For years, I used to pettily separate myself from other photographers by declaring right on my home page "No Photoshop used to alter these images." I was proud of the work I had done; I wanted people to know my wildlife shots weren't taken at a zoo through the bars of a cage that were then Photoshopped out, and that my landscapes were capturing the beauty of the natural environment and did not have color saturation increased or power lines removed. I had to work for my photos, almost get eaten by wild grizzlies, and hike far enough out to avoid the power lines. I wanted people to know that.
I was a purist. To an extent, I still am.
First, let me explain the problems I had with Photoshop. Photography is an art, and it takes skill. These days, everyone has a nice camera, and everyone can take 'professional' images. What was left to the true professionals to make their living was having a good eye and knowing how to ask the camera to perform as they want it to in those 'hard to shoot' situations that baffle the amateurs with the good cameras. Then Photoshop became cheap enough for the average 'guy with a good camera' and the business declined; they could fix their bad photos. I became frustrated with the fakeness I was seeing in professional images that photographers were using to set themselves apart. I chose photography as a career path because I wanted to DOCUMENT the beauty around me, not to fabricate it. I didn't want to erase the beautiful wrinkles on an old woman's face that told her life journey, and I didn't want to create composites that stack images on top of one another for a very surreal natural landscape because it tricked people into thinking 'Where is this gorgeous place!? I MUST go there!" All the while being an unachievable place. I simply wanted people to see the beauty around them, and be proud of the 'blemishes' that make them who they are.
I was pretty much a stick in the mud about this for years. I'll have you know, I pride myself on also being an open-minded person, so I also would embark on lengthy conversations with other artists about this subject. I'll let you in on a secret; two people in particular have swayed my judgment.
A painter has a unique upper hand on photography; there are no advanced paintbrushes that allow the unskilled to produce beautiful canvases. However, this aside, the painter creates their work with the hope of evoking an emotion. That is the purpose of art, whether it is their own emotion or their clients'. So the question was posed to me; if a photo evokes an emotion, who are you to judge how it was created?
Photography is art. Composites are art. Composite and Photoshop artists are the 'painters' of the photography world. Composites are genuinely GORGEOUS and should be valued in the art world.
I've backed down from declaring that Photoshop is 'bad' for photography and have become incredibly impressed with all it has to offer. The one thing I have not changed is that I still STRONGLY believe that photographers should talk about the tools of their trade, and let their viewers know what they are looking at. Is this an unaltered photo, a real place that you too can enjoy as I have? Or is this a Photoshopped image that gains beauty from bits of my imagination? The third option would be a composite, which means multiple photos are take of THE SAME REAL PLACE and are then stacked on top of each other to show changes (stars fireworks, etc.) These are the manipulated images I have become most interested in, as they are still depicting a real place but combining aspects of that real place.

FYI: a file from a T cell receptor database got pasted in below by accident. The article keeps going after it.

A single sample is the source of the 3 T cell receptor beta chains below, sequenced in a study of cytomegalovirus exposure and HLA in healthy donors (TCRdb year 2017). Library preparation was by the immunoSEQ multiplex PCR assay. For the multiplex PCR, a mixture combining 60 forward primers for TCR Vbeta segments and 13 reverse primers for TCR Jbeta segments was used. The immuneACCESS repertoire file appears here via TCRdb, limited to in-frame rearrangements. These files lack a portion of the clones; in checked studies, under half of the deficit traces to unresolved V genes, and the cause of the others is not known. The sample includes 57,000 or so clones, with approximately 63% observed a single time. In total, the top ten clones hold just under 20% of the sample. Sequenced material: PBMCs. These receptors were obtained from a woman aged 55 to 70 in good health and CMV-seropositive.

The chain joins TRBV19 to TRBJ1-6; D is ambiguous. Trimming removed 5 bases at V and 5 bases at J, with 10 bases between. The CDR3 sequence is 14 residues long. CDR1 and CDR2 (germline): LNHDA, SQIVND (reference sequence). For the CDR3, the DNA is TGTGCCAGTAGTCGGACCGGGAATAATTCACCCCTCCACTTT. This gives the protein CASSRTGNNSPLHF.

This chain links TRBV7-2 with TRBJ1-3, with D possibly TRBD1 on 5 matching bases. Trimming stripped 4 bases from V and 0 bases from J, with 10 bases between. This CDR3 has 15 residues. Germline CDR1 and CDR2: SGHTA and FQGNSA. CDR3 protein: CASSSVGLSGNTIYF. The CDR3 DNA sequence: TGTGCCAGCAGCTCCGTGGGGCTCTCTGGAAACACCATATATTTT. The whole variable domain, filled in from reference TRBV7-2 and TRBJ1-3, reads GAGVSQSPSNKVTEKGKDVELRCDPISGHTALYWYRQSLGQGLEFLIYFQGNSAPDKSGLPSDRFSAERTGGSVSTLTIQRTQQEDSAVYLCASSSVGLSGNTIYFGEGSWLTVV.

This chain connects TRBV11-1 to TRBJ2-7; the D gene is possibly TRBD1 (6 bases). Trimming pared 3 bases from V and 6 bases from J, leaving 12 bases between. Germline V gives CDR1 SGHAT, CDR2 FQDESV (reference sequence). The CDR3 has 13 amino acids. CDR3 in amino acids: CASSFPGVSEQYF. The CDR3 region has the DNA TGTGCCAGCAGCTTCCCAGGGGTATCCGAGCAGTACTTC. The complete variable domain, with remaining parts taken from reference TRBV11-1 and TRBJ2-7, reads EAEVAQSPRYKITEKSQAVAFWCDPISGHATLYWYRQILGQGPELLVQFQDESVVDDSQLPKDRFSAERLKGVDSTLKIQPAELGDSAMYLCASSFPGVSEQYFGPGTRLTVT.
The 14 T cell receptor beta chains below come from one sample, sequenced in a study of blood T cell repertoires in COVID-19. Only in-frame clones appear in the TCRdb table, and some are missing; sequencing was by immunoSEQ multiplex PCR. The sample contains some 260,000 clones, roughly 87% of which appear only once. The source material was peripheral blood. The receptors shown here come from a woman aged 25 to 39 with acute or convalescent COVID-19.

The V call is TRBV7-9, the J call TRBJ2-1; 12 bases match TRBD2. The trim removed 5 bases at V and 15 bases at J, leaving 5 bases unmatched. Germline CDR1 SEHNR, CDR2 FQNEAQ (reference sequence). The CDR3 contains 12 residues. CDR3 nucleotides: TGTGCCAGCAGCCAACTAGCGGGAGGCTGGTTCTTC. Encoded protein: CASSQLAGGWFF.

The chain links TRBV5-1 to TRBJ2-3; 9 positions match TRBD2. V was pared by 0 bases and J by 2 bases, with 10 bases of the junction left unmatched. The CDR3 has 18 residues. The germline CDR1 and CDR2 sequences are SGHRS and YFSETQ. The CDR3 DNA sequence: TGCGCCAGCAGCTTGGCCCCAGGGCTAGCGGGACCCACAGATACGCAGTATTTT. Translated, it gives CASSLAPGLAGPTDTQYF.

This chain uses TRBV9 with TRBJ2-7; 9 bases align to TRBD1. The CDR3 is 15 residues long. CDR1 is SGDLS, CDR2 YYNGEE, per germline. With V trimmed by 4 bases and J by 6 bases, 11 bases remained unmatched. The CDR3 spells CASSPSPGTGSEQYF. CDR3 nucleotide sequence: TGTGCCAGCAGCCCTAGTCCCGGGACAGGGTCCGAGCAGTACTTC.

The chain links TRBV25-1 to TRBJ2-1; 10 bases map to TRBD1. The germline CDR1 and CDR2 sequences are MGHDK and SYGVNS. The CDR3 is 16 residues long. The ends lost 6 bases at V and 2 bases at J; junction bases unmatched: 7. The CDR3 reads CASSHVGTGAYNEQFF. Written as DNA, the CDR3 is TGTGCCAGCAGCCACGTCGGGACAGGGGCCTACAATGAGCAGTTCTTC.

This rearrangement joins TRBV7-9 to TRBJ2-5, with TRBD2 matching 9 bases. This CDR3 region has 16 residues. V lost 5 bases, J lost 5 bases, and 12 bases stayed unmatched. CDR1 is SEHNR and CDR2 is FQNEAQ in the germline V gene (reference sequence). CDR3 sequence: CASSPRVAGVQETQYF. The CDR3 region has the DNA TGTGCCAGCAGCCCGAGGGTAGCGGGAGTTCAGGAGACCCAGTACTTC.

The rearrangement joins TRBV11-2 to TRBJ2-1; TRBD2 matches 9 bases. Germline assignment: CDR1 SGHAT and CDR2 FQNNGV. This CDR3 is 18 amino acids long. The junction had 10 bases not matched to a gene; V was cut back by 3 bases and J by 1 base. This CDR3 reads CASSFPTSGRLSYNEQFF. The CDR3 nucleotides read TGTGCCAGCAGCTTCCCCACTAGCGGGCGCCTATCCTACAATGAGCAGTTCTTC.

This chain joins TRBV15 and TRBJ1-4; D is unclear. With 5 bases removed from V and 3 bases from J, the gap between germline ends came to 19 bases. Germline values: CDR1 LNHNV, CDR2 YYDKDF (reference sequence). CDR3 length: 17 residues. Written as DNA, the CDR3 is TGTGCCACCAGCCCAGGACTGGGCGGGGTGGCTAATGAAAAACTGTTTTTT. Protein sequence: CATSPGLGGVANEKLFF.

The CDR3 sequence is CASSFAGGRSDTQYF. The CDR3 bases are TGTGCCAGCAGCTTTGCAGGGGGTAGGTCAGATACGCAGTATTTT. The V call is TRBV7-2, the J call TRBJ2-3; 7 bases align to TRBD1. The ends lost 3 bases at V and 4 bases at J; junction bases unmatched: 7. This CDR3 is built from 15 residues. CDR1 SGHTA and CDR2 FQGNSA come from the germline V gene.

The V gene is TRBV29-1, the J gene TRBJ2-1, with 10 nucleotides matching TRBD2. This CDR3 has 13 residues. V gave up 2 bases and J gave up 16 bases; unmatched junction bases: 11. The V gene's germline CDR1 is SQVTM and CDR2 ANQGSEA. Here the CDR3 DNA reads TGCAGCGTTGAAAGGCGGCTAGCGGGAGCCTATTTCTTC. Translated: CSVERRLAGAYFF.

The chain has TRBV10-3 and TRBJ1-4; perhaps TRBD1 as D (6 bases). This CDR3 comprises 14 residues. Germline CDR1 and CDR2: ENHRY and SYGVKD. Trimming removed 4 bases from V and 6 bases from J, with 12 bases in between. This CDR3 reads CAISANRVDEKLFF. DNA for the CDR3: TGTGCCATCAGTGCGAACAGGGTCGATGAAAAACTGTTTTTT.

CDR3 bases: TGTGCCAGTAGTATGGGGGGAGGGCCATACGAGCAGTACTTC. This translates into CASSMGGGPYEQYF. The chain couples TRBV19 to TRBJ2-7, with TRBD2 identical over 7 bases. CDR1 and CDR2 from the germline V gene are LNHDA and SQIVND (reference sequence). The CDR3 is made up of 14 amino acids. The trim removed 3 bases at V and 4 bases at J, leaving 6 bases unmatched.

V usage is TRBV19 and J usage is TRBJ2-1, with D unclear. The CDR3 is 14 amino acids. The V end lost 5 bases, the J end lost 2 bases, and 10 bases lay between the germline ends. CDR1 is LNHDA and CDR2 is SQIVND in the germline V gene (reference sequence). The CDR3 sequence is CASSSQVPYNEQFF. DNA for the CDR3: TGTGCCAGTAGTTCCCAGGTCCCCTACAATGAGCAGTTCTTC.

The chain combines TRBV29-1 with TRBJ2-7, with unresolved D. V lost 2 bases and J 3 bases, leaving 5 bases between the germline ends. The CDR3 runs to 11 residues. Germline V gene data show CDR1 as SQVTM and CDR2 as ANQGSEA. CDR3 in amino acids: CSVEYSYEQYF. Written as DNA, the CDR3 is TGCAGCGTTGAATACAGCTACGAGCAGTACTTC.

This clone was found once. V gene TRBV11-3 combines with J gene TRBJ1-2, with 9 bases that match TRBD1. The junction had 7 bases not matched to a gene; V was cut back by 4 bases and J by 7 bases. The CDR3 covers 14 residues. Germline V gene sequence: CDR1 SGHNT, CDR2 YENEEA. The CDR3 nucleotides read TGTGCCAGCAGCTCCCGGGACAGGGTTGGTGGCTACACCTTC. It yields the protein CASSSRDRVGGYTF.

Dabbling in this new art form of Photography, I created my second composite for Mt. Werner's 50th anniversary celebration! Real place, stacked fireworks; you get the entire show in one image. Let me know your thoughts. I'm for one, excited to have something new to play with, and I promise I'll always tell you when I decide to start tweaking an image. My walls about Photoshop are coming down, but I think the communication from the artist should always be there. I for one, will always want to know what is real and what is a painting.
Thanks for visiting! My blog is a resource guide for clients and other photographers for educational and informational purposes. (And sometimes the occasional rant about Photoshop, high-waisted skirts, being too tall to wear heels and Chacos being too casual for work life, and other venting topics.) I write my articles using my experiences and various other resources such as the the web, dusty books, and of course Myth Busters (if you have never watched that show, it's well worth the couch time). That being said, anything I say on my blog doesn't come as guaranteed advice; it's opinion only. By visiting my blog, you're essentially signing a contract that says "Yup, I understand; you make no guarantees and I won't try to sue you or report you to Obama. That might make our new friendship awkward."
Read on and enjoy, life is full of adventures!